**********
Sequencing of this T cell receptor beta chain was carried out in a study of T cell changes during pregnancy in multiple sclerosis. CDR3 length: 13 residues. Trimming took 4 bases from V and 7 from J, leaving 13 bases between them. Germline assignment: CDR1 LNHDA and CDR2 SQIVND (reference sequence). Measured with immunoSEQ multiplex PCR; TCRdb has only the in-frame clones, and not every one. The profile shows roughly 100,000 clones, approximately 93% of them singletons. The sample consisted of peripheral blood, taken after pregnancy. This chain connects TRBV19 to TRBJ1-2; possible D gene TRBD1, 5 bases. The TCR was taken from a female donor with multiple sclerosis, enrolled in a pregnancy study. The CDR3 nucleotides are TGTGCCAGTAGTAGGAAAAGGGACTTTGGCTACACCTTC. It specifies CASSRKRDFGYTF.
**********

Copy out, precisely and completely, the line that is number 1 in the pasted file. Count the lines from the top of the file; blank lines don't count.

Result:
Sequencing of this T cell receptor beta chain was carried out in a study of T cell changes during pregnancy in multiple sclerosis. CDR3 length: 13 residues. Trimming took 4 bases from V and 7 from J, leaving 13 bases between them. Germline assignment: CDR1 LNHDA and CDR2 SQIVND (reference sequence). Measured with immunoSEQ multiplex PCR; TCRdb has only the in-frame clones, and not every one. The profile shows roughly 100,000 clones, approximately 93% of them singletons. The sample consisted of peripheral blood, taken after pregnancy. This chain connects TRBV19 to TRBJ1-2; possible D gene TRBD1, 5 bases. The TCR was taken from a female donor with multiple sclerosis, enrolled in a pregnancy study. The CDR3 nucleotides are TGTGCCAGTAGTAGGAAAAGGGACTTTGGCTACACCTTC. It specifies CASSRKRDFGYTF.